9 yr old boy w/ ASD is TERRIFIED of "monsters" in the toilet


Question: I work at a school and one of the students (9 year old boy with Asperger's syndrome) refuses to use the toilet. He pees and poops in his pants on a daily basis because he says his brother told him there are monsters in the toilet.

When we try to get him to sit on the toilet he throws a tremendous fit: screaming, crying, flailing, hitting himself, and yelling ideations about killing and harming himself and others. He will not sit on the toilet for more than a few seconds at a time, and he uses his arms to prop himself up and hover over it when we try to make him sit.

We have tried various methods of positive reinforcement, as well as explaining to him over and over again that it is physically impossible for anything to come up through the pipes.
Can you suggest anything for us? Are there any videos or books for children with similar phobias about how the toilet/sewer system works?
Thanks for your help,
-Clueless in California

Answer: It sounds like you will probably need to do some desensitization training. Start by just getting him to at least stand in the bathroom when he does go in his pants. Then perhaps standing closer and closer to the toilet and eventually briefly sitting on the toilet.

For each step you will give reinforcement, but you don't want to move on to the next step until he shows no fear or anxiety during the previous step. If he is afraid of flushing then simply do not do this until you are able to successfully get him to sit for a few seconds without any signs of fear.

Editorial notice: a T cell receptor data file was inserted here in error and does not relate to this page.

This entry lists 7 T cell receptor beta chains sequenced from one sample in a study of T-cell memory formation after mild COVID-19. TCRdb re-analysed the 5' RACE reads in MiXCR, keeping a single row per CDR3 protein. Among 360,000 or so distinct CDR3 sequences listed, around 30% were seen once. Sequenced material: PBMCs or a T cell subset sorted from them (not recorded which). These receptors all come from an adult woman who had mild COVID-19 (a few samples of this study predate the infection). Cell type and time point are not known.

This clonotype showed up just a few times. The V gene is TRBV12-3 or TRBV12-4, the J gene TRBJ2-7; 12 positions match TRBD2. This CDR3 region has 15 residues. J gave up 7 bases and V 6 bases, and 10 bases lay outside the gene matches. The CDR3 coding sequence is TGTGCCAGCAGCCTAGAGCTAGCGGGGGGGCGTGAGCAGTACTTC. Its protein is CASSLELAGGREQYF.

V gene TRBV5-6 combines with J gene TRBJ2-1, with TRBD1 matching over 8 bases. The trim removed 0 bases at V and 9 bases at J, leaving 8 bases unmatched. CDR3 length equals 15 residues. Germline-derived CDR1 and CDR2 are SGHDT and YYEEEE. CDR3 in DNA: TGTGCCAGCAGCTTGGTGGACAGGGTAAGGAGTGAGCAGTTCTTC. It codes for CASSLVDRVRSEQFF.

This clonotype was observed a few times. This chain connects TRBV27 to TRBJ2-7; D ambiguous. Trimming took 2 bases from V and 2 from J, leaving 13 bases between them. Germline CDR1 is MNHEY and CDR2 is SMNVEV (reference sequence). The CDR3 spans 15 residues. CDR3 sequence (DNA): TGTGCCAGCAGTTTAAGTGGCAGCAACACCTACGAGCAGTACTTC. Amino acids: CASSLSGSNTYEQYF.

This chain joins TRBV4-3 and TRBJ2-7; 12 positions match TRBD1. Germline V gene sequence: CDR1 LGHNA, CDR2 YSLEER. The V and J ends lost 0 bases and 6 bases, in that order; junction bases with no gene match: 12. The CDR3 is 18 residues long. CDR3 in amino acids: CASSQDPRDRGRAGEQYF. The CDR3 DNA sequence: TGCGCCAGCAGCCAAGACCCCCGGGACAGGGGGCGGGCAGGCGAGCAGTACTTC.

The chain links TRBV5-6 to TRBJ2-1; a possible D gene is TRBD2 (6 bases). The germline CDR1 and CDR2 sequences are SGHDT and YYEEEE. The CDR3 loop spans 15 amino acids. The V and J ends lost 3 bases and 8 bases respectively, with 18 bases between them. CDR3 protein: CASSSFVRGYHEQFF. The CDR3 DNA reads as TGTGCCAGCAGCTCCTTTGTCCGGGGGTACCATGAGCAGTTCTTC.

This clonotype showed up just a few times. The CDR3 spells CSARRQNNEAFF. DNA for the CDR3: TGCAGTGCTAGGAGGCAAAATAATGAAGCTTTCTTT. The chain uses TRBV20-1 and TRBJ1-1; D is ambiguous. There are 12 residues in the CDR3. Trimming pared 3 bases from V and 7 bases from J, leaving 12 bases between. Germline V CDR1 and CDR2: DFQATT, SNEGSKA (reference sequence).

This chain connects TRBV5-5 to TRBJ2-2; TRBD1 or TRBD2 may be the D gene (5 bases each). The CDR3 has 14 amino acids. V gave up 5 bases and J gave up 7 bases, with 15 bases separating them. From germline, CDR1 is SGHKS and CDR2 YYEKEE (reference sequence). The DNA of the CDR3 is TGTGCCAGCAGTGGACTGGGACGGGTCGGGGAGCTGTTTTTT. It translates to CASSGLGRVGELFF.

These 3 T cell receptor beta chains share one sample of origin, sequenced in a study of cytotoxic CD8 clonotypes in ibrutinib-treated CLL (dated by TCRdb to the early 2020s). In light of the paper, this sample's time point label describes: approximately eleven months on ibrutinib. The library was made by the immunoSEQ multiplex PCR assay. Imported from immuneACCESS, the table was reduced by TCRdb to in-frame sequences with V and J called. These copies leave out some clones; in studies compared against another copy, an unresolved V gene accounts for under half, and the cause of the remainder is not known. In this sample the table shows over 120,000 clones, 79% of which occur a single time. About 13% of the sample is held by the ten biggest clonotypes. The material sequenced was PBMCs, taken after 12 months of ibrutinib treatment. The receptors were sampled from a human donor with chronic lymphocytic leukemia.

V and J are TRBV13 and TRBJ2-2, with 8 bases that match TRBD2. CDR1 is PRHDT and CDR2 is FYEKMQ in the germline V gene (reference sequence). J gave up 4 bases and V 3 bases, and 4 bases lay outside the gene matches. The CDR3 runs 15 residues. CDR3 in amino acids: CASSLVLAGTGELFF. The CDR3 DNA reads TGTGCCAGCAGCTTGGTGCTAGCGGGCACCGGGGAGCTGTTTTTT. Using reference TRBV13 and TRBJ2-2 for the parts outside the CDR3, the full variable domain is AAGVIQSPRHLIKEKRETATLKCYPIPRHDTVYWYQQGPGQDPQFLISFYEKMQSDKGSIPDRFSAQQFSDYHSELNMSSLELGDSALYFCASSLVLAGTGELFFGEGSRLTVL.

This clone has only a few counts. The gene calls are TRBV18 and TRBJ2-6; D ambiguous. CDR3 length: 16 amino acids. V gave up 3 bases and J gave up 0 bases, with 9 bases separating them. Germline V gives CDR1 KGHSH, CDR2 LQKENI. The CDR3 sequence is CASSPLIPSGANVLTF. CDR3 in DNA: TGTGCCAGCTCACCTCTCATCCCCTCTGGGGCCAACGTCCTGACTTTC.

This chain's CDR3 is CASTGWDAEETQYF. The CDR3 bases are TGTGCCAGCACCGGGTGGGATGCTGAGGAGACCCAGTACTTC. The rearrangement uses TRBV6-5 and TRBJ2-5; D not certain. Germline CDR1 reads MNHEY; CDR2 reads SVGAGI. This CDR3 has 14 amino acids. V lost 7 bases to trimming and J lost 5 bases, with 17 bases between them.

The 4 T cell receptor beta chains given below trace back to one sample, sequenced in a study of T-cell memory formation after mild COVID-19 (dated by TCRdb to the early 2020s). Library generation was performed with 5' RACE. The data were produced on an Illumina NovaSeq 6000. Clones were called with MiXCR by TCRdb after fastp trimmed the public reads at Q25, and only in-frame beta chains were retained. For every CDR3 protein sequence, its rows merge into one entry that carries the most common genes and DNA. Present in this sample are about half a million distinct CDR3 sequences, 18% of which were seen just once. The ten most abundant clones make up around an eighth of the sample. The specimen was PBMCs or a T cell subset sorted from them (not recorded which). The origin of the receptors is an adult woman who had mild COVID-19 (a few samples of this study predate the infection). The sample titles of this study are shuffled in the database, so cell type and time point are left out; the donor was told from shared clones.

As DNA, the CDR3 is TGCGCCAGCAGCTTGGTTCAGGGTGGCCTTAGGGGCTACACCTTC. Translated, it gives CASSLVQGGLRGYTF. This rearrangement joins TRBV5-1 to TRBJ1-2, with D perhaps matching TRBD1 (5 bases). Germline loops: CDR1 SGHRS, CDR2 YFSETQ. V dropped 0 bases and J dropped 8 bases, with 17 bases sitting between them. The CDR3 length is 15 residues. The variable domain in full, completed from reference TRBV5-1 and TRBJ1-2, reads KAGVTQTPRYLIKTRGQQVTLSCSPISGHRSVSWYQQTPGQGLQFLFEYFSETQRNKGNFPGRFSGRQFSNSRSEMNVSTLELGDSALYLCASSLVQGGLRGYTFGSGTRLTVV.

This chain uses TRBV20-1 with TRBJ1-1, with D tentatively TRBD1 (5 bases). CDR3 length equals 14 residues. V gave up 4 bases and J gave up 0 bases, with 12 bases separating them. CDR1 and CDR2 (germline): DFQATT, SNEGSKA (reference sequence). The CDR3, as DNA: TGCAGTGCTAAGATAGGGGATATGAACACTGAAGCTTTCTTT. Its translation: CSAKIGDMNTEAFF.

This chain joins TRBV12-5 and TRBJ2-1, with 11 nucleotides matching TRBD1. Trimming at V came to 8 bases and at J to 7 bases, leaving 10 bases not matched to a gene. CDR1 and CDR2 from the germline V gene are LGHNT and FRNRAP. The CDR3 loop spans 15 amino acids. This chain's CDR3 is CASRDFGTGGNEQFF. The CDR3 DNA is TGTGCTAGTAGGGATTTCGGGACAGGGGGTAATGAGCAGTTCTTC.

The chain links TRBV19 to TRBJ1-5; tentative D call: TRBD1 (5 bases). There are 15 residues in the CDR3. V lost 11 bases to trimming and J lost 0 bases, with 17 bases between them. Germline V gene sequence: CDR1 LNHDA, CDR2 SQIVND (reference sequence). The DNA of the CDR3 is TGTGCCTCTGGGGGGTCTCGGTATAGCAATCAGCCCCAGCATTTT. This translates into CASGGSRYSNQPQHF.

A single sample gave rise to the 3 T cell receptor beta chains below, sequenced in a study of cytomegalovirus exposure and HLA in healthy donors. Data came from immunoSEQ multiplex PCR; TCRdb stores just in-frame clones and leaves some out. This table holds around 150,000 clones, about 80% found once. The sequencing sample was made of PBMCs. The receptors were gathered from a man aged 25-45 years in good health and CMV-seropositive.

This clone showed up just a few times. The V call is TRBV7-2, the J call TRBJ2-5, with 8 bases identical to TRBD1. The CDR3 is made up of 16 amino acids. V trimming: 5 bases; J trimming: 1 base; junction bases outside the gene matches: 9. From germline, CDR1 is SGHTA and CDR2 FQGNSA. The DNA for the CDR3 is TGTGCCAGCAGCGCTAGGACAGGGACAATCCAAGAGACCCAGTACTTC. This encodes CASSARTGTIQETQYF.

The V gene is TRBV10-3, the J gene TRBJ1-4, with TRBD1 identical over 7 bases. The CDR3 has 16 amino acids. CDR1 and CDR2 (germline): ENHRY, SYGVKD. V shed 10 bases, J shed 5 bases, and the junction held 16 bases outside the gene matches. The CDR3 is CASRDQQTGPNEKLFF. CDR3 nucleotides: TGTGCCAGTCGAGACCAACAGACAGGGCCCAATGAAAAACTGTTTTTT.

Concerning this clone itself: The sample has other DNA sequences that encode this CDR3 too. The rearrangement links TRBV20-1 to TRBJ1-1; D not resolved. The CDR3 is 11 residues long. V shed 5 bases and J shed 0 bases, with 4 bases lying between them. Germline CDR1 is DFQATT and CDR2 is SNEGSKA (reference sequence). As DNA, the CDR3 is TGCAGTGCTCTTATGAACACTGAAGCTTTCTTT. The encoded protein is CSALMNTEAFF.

Unfortunately, it is something that will just take time. Forcing him to sit on the toilet while he is afraid, may make him regress even further. Talk to him about each step in a calm and soothing voice about how there is nothing to be afraid of and give praise for "standing in the bathroom" and then praise for taking a step closer to the toilet.

If he starts to show signs of fear/anxiety, you will want to move back to the previous step for a few days. You may also find some of the recommendations in the following book specifically for individuals with asperger's or autism to be helpful.

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